Next is Aston Martin, who get some free upgrades such as Mercedes' updated gearbox and the rear suspension that impressed Mercedes last season. The former Racing Point outfit’s tokens will go on something completely different; the design of the monocoque is being overhauled, which should provide more room for aerodynamic development.
As with the two top teams, Alpine (formerly Renault) have not yet said anything about the new upgrades that will be carried out with the help of the tokens. Renault are the only factory team that do not have any customer teams, so will not be providing free upgrades like others.
Ferrari is betting on an improved gearbox, which has to fit the renewed engine. The engine will not cost the Italians a token, because they are allowed to introduce a new engine every year. Because last year's engine was not good, a completely new engine has been built in Maranello. Together with the gearbox (using one token) it should provide a faster red car. The second and final token, according to Italian media, will be spent on the rear suspension. This should provide more grip and therefore less tyre wear.
AlphaTauri will benefit from some free upgrades from Red Bull, just as Aston Martin will benefit from Mercedes parts. Which parts these are, the team are keeping secret. In terms of tokens, the Italian outfit is betting on the nose of the car. Both tokens go to that, but it should improve the effect of the aerodynamic elements on the whole car.
As for the teams that finished last year towards the back of the grid, let's start with Alfa Romeo. A new Mercedes-like nose is being planned which, combined with the new Ferrari engine, should help the team of Kimi Raikkonen and Antonio Giovinazzi to move forwards.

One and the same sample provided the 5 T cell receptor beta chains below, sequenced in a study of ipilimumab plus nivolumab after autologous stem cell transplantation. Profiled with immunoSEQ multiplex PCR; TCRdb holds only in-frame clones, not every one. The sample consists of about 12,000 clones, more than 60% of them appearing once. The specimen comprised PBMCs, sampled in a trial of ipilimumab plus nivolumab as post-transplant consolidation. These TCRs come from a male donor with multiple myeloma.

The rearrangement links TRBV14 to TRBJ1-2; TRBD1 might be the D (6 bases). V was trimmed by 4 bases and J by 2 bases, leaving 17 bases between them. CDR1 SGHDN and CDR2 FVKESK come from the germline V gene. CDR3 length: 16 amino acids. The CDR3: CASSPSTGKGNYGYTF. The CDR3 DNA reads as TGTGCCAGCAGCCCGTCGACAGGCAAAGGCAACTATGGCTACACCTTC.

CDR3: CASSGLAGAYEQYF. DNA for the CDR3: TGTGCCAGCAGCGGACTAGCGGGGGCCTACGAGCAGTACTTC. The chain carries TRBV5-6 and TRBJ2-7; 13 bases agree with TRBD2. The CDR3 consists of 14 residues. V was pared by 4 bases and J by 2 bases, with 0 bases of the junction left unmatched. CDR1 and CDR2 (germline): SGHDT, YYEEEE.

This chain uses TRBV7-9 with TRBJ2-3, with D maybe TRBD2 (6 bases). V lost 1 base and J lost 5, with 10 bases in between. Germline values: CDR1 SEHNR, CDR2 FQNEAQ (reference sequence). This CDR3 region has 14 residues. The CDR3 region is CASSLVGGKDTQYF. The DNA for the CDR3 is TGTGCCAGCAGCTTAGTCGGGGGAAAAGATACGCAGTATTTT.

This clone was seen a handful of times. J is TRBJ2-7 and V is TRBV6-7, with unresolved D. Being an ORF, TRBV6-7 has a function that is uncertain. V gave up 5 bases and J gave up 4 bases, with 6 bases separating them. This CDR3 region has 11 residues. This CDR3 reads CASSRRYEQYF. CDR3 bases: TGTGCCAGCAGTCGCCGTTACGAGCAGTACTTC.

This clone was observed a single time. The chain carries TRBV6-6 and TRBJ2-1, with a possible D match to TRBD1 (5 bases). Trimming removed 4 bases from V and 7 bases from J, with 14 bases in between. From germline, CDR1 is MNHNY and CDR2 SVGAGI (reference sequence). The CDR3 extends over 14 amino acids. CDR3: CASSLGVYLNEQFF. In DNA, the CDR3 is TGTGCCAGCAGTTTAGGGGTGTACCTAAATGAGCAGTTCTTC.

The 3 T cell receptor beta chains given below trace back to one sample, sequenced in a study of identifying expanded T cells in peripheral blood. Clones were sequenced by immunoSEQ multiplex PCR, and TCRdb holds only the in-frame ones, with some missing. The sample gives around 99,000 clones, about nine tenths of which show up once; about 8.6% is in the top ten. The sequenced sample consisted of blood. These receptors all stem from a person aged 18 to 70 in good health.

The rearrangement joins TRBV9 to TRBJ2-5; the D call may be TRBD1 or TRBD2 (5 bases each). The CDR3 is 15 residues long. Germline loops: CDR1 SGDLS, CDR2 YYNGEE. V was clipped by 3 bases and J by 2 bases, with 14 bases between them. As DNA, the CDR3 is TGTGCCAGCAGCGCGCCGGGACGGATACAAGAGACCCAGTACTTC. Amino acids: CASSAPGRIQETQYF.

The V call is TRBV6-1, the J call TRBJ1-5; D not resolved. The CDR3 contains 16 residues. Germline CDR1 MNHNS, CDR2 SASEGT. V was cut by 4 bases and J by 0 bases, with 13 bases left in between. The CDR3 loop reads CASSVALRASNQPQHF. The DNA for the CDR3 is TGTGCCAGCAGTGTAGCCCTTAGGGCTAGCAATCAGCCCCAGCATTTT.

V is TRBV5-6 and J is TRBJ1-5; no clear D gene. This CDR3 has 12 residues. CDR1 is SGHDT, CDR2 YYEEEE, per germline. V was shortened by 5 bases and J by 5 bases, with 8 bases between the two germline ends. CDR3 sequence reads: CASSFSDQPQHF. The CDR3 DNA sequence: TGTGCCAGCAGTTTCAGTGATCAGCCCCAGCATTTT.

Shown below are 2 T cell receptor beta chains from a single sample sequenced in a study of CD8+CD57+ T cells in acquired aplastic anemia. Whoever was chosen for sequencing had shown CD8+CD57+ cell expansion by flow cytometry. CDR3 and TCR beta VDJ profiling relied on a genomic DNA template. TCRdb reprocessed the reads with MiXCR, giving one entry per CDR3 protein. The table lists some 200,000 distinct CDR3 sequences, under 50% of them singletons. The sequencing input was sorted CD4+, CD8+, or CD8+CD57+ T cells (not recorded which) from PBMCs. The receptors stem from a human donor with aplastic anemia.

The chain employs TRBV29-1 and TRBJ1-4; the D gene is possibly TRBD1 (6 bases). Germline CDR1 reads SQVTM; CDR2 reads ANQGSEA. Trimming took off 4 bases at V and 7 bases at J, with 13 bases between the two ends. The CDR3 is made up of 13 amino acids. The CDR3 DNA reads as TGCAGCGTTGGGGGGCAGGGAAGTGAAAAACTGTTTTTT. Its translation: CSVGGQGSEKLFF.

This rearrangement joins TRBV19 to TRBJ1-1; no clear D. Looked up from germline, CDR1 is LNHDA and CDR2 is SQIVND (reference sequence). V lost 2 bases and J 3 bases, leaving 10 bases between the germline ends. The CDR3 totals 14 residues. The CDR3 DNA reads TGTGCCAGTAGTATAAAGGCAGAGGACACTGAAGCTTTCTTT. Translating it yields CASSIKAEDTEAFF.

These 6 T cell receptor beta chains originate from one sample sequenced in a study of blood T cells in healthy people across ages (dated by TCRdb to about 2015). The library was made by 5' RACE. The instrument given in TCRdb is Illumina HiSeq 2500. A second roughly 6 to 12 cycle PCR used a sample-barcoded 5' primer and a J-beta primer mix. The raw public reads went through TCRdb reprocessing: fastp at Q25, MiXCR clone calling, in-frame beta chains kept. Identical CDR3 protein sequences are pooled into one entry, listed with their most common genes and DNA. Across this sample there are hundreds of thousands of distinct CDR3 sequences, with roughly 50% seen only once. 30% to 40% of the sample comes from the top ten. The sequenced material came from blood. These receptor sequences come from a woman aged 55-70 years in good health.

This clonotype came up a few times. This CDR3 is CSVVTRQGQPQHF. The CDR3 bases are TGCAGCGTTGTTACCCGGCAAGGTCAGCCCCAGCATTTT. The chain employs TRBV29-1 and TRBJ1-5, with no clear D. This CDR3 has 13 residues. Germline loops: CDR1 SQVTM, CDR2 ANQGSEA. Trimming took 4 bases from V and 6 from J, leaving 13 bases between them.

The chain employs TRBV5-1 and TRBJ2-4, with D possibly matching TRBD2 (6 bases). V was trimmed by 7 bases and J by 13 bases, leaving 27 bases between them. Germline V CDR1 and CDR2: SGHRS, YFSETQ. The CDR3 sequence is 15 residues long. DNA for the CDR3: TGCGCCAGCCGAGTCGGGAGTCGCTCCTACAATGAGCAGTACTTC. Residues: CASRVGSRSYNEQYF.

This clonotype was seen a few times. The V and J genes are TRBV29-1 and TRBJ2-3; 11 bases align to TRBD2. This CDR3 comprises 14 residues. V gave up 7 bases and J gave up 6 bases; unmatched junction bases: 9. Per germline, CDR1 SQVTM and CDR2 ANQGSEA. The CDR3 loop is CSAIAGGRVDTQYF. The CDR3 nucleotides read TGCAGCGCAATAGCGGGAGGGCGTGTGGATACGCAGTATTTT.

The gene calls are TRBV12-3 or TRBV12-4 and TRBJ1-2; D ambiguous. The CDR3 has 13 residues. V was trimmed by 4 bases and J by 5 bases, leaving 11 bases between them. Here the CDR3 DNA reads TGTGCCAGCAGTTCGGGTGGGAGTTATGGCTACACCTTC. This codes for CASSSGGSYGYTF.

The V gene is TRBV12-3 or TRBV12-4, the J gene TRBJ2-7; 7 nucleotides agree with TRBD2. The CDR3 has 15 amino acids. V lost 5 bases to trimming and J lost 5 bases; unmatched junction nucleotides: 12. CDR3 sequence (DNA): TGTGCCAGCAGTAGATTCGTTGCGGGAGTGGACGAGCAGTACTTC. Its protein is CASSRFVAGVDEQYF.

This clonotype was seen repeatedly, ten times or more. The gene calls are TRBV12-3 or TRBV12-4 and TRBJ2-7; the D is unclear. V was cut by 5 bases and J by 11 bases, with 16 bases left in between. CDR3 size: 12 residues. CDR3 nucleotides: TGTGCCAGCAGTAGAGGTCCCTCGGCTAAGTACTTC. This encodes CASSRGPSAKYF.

If we are to believe Haas, they are not considering the possibility of using tokens. In the middle of 2020, there was no certainty that there would be any money to spend on upgrades, so the American squad did not bother with tokens. However, a new engine and new gearbox, supplied by Ferrari, will be installed. This should at least provide a small performance boost in the battle at the back of the field.
Finally, there is Williams. The ailing team have new owners and want to shine in 2022. But first comes the 2021 season, and little has been communicated about that yet. A new engine from Mercedes, like all customer teams, is in any case part of the upgrades. Other than that, the British outfit are keeping their lips sealed.
We will have to wait until the launches of the new cars to find out more about the upgrades and how similar the cars really are to their 2020 counterparts.